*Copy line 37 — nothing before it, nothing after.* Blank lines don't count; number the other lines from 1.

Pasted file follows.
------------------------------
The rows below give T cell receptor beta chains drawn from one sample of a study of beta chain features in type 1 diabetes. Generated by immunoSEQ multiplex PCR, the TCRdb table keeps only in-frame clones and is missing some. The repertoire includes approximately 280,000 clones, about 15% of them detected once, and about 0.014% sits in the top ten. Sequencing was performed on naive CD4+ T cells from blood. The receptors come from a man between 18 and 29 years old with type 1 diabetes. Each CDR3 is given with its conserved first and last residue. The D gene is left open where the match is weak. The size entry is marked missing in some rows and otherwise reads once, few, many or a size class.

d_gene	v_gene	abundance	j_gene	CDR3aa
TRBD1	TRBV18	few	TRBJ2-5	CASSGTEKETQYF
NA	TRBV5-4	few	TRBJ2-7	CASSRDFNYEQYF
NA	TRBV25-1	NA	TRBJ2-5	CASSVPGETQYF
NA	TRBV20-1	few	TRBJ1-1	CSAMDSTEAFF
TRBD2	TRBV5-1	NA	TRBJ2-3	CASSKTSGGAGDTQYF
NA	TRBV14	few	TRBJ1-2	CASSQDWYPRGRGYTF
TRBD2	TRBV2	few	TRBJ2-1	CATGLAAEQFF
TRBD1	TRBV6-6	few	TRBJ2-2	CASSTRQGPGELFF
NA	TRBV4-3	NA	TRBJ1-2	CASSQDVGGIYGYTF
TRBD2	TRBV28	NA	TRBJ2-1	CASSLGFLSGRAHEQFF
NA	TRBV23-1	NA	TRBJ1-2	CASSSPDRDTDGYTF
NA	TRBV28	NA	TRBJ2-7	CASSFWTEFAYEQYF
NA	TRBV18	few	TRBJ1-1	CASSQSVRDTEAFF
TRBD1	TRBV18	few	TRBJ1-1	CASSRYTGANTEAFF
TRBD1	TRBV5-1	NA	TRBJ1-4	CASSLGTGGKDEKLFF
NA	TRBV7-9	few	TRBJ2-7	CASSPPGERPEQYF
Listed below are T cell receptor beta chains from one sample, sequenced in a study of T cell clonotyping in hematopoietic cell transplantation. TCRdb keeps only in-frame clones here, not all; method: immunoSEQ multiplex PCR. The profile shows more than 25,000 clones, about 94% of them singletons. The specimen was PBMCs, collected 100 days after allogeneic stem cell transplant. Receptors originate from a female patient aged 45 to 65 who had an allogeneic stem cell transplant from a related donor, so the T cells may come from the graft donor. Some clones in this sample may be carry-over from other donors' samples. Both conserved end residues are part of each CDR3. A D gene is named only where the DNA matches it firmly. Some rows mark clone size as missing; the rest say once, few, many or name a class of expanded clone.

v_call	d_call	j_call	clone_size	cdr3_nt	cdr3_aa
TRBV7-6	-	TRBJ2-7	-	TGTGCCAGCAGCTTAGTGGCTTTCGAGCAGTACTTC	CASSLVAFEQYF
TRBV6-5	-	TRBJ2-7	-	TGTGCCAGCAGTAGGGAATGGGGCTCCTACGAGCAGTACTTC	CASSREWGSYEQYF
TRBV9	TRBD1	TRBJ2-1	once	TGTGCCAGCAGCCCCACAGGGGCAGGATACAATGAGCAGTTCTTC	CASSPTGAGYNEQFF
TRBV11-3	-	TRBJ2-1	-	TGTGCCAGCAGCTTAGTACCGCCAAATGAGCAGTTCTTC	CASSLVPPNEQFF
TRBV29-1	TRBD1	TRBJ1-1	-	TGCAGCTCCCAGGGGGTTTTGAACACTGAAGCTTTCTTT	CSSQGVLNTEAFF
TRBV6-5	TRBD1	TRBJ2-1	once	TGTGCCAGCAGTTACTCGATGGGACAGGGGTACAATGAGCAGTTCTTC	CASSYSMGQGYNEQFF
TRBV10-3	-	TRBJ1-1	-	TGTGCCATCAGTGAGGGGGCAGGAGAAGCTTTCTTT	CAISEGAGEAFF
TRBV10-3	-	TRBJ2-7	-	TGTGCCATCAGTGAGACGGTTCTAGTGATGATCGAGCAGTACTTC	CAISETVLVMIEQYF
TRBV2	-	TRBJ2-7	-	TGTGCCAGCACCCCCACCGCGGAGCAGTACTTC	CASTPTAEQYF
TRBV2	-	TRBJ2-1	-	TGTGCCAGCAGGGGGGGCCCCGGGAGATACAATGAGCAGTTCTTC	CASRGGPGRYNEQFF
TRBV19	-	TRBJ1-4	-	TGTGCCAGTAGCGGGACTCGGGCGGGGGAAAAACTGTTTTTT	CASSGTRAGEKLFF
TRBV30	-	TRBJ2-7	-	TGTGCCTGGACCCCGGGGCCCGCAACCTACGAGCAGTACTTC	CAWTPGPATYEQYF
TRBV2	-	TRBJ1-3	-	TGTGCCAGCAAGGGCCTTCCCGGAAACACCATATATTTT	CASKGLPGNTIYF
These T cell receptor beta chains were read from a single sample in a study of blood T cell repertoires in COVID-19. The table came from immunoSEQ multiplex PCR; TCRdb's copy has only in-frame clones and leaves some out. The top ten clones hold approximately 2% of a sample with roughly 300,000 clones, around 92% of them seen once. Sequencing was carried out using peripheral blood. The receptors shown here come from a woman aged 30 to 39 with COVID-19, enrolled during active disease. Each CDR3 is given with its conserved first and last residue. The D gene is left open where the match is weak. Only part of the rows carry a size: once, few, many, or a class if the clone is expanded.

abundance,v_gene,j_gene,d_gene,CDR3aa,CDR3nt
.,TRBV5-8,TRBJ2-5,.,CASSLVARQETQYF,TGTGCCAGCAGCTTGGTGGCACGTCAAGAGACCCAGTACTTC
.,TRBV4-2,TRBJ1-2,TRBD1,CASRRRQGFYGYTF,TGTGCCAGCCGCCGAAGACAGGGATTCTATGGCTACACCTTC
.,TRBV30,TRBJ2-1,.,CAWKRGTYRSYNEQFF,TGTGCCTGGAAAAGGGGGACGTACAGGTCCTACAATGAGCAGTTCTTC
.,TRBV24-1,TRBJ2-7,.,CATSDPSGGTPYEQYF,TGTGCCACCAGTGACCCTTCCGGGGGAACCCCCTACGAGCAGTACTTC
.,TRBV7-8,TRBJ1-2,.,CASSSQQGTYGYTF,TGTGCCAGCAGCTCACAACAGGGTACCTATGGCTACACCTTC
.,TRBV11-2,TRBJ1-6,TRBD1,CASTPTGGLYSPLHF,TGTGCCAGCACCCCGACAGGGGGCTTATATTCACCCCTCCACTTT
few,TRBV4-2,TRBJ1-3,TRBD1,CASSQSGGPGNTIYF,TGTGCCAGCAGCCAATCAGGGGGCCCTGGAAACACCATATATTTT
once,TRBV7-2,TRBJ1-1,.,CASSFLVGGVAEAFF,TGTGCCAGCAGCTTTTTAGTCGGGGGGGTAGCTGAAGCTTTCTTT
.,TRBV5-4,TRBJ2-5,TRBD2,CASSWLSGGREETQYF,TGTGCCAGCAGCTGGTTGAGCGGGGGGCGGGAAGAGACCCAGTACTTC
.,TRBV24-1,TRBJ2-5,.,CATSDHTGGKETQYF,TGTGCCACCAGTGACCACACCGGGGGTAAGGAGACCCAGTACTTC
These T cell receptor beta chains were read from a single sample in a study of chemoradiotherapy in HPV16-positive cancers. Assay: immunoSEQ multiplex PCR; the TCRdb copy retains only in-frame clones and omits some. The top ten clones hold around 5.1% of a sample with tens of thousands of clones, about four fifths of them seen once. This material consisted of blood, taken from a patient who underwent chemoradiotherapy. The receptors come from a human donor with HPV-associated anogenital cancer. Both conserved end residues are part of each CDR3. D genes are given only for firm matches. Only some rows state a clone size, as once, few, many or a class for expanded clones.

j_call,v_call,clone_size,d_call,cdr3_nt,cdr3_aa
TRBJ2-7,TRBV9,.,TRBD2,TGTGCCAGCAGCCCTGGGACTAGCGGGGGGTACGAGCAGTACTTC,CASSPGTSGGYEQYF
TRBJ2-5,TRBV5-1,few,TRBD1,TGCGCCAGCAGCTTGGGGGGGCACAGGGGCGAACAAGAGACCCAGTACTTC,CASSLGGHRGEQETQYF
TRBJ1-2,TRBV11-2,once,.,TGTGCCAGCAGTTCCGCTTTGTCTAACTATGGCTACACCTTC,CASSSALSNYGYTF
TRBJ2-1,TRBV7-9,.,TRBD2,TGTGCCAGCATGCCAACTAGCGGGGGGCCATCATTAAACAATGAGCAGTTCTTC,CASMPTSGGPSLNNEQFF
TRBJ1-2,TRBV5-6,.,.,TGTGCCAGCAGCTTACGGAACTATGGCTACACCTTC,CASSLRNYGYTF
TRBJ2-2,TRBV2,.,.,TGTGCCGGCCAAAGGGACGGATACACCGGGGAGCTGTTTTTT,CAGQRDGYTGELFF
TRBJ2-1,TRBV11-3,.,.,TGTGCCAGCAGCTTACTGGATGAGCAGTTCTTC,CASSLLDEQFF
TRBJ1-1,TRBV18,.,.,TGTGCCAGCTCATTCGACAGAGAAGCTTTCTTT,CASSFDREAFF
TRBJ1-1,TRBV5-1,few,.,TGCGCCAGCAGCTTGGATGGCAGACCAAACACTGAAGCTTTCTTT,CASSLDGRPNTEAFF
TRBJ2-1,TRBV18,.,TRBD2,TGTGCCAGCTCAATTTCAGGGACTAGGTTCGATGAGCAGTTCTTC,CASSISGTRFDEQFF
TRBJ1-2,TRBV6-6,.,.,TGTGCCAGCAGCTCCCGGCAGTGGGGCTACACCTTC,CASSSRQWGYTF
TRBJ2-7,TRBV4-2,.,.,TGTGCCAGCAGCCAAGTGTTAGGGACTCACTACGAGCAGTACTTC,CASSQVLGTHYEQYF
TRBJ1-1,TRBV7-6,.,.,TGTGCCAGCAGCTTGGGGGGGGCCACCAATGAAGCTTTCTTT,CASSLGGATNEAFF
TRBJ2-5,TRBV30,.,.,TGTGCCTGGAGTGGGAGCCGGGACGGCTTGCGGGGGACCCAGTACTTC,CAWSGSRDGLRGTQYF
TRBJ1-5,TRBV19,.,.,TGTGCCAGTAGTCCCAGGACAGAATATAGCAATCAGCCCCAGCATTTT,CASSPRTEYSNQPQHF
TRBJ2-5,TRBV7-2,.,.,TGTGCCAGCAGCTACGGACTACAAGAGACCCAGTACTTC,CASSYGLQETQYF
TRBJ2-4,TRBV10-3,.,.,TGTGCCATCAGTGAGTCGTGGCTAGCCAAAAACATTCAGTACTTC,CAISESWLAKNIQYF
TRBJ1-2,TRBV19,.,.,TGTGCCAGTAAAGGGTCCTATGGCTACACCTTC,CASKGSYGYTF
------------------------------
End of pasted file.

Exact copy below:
.,TRBV4-2,TRBJ1-2,TRBD1,CASRRRQGFYGYTF,TGTGCCAGCCGCCGAAGACAGGGATTCTATGGCTACACCTTC